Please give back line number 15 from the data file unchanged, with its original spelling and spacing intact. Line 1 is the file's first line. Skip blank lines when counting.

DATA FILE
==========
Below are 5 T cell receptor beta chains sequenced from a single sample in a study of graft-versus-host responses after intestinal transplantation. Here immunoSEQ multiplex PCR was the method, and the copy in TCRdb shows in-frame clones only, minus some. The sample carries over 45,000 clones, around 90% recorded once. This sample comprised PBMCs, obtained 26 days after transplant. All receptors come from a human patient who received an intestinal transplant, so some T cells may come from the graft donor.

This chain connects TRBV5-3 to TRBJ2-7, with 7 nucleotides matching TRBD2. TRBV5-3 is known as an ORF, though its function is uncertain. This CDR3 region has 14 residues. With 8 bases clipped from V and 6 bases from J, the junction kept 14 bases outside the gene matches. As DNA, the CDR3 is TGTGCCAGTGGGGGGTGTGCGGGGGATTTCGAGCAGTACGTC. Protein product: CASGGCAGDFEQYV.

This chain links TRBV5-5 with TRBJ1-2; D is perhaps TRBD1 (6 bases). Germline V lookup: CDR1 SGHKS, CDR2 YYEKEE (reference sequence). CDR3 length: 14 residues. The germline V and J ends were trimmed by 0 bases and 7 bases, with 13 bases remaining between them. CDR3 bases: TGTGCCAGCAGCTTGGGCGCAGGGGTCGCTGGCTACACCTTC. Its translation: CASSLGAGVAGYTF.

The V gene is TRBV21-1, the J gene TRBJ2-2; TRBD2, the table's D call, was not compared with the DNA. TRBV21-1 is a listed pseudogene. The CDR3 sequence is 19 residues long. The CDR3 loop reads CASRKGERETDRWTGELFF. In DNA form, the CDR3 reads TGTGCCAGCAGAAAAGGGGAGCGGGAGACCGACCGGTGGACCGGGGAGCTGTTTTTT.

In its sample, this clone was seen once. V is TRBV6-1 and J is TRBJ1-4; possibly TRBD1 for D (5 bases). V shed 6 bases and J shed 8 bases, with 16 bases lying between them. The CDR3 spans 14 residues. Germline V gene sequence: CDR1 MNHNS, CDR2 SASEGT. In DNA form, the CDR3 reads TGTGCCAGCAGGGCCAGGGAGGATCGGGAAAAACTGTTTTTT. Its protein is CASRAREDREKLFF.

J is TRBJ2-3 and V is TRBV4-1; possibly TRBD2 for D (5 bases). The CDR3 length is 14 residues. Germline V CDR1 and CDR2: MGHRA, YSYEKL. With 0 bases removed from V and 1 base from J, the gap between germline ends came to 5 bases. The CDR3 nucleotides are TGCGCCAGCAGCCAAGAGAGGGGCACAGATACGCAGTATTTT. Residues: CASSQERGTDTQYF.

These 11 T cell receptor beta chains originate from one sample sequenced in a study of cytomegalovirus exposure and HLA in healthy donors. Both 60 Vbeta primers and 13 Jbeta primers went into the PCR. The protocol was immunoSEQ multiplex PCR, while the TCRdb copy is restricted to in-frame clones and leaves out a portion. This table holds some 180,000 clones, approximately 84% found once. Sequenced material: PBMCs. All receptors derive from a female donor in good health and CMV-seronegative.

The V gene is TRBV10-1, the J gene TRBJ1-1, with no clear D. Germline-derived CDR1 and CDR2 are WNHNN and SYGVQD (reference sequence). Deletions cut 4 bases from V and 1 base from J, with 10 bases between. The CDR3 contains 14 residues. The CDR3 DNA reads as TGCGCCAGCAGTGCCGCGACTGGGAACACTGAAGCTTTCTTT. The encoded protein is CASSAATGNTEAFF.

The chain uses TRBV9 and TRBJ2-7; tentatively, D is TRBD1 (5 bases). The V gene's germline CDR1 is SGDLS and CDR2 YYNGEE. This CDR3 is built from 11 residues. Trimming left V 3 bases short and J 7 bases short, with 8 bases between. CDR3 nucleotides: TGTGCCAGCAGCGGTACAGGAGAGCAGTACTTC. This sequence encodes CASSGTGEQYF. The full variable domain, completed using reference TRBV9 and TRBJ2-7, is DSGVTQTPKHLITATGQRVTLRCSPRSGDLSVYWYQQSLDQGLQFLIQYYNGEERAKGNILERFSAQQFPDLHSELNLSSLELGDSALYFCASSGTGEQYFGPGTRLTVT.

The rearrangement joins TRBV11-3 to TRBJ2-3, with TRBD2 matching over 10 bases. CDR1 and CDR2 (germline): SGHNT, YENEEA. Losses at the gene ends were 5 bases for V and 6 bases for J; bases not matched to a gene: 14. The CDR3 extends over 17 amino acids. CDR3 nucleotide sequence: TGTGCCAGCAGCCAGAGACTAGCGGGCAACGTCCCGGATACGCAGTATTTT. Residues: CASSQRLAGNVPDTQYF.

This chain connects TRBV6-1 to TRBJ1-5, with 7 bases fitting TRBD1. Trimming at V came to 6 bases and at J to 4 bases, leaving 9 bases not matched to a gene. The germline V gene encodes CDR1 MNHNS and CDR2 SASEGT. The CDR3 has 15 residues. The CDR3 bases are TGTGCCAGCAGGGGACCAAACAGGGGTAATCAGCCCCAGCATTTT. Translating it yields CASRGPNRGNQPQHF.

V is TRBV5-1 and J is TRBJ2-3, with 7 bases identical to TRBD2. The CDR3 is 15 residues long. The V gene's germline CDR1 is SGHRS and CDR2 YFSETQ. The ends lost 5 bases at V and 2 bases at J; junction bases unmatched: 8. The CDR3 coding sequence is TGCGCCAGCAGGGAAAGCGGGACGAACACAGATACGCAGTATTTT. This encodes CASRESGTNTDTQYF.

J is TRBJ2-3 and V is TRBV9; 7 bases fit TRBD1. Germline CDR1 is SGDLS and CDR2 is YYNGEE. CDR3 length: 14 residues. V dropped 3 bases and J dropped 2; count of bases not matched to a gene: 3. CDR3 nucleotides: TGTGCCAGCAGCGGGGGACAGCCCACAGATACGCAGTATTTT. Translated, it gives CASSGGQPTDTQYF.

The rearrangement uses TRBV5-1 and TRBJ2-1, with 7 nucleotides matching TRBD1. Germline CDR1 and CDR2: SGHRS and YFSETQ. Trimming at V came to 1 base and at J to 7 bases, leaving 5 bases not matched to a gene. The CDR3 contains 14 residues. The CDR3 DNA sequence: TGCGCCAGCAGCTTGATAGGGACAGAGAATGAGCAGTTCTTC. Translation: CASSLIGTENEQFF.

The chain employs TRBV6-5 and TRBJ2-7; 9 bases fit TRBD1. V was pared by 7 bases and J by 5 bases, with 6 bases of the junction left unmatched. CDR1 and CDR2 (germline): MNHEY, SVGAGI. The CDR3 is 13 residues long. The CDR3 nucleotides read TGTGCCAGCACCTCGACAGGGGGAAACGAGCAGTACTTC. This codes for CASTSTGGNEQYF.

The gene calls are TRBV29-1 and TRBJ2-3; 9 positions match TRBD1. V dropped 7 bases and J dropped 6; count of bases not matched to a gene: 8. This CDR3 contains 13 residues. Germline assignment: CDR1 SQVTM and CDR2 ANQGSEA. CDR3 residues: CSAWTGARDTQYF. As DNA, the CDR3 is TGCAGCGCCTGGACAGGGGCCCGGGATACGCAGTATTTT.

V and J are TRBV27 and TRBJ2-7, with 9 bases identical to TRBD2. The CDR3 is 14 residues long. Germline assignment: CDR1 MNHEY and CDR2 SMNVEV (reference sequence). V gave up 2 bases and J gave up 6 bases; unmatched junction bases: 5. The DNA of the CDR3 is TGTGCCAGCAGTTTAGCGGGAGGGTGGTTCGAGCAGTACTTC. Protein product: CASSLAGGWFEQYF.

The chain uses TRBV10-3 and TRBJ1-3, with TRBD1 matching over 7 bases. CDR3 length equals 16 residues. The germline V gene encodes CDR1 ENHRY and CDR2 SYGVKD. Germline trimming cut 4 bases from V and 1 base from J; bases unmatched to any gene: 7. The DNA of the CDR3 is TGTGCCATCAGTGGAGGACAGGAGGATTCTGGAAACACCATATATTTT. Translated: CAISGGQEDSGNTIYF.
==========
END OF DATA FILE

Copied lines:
The chain employs TRBV6-5 and TRBJ2-7; 9 bases fit TRBD1. V was pared by 7 bases and J by 5 bases, with 6 bases of the junction left unmatched. CDR1 and CDR2 (germline): MNHEY, SVGAGI. The CDR3 is 13 residues long. The CDR3 nucleotides read TGTGCCAGCACCTCGACAGGGGGAAACGAGCAGTACTTC. This codes for CASTSTGGNEQYF.